TAITUNG, Taiwan — A government-run agricultural research center in the eastern county of Taitung has decided to promote the planting and use of Chinese soapberries, a common cleaning agent in pre-industrial times, researchers said yesterday.
Officials at the Taitung District Agricultural Research and Extension Station, an affiliate of the Council of Agriculture (COA), explained that before soaps and other artificial cleaning agents were mass-produced, people in rural areas in Taiwan tended to make soap themselves from the fruit of the Chinese soapberry tree, or sapindus mukorossii gaerm.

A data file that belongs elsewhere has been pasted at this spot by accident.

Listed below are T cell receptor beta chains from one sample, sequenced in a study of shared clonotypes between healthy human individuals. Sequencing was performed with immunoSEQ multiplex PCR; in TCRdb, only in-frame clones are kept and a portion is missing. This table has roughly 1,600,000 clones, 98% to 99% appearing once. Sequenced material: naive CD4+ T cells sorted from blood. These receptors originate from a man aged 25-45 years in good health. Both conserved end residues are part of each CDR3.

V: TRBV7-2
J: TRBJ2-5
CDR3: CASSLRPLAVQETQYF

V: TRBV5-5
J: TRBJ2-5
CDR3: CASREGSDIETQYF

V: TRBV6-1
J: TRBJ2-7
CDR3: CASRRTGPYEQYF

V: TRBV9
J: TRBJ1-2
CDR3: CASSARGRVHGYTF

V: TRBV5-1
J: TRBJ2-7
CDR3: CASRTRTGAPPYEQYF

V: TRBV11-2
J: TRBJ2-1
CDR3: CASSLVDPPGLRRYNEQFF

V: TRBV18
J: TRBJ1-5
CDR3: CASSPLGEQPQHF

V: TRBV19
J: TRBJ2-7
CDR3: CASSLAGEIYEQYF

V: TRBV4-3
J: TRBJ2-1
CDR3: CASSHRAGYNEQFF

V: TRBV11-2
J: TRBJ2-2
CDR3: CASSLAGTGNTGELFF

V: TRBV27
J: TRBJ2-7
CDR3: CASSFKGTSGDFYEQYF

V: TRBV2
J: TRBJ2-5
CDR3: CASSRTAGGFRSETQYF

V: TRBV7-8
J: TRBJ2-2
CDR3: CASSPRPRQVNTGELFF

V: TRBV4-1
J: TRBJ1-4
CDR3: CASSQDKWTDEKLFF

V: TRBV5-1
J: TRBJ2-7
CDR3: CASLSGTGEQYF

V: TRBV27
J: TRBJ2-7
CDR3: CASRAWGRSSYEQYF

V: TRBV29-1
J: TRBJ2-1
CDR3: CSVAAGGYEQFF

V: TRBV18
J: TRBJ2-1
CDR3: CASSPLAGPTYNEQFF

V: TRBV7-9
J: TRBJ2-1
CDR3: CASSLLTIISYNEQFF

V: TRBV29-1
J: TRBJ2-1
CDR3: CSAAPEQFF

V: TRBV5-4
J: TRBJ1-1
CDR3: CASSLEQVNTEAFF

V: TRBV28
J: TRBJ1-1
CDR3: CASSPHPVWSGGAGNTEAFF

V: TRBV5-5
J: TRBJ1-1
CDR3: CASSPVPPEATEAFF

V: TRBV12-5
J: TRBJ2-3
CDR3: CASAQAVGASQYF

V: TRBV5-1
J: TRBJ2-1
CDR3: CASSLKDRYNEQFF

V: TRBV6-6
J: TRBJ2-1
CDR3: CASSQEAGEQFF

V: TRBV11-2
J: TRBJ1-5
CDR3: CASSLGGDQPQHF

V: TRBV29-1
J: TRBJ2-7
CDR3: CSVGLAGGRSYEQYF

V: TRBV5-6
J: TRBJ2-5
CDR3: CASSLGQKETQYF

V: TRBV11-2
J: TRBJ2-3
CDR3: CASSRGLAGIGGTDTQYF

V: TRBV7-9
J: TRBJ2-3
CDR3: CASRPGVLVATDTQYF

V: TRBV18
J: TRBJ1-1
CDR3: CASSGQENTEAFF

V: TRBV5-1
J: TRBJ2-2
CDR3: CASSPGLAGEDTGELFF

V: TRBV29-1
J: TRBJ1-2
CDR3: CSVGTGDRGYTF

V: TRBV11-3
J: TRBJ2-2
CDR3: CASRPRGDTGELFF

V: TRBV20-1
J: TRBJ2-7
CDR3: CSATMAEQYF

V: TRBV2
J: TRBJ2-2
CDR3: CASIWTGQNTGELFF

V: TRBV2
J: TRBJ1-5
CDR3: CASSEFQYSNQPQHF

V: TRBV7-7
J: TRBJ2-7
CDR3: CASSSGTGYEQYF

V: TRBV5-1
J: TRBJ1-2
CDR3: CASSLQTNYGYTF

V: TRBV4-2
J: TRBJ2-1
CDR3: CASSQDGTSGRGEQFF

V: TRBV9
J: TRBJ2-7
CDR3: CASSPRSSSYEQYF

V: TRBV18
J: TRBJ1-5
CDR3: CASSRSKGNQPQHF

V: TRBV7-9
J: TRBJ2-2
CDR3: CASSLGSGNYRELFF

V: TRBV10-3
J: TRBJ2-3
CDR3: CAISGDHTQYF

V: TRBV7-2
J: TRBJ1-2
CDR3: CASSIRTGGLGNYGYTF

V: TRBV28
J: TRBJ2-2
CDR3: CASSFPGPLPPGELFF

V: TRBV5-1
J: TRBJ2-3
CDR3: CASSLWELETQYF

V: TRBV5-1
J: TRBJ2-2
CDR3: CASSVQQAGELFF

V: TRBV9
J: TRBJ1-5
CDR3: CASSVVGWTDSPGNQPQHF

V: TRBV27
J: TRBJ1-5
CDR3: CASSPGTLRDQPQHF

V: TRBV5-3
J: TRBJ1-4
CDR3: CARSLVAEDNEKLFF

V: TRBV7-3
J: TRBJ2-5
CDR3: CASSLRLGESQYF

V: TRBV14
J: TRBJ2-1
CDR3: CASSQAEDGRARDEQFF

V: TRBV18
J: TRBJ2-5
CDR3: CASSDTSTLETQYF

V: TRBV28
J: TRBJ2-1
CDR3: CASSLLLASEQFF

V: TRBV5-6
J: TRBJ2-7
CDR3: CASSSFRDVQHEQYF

Recent research indicates, however, that the fruit’s shell, which contains the natural cleaning agent saponin, also has anti-viral and antibiotic properties, leading the station to encourage the wider planting of species as a new cash crop and promote its use as an ingredient in lotions, soaps, cosmetics, and biomedical products.
Staffers said the station will hold a public presentation on Oct. 25 to further explain the use of Chinese soapberry and present the applications developed at the station.
Many advocates of natural living in the West are already touting the soapberry as a natural replacement for chemical detergents, especially since it can be grown in sufficient quantities to satisfy strong demand.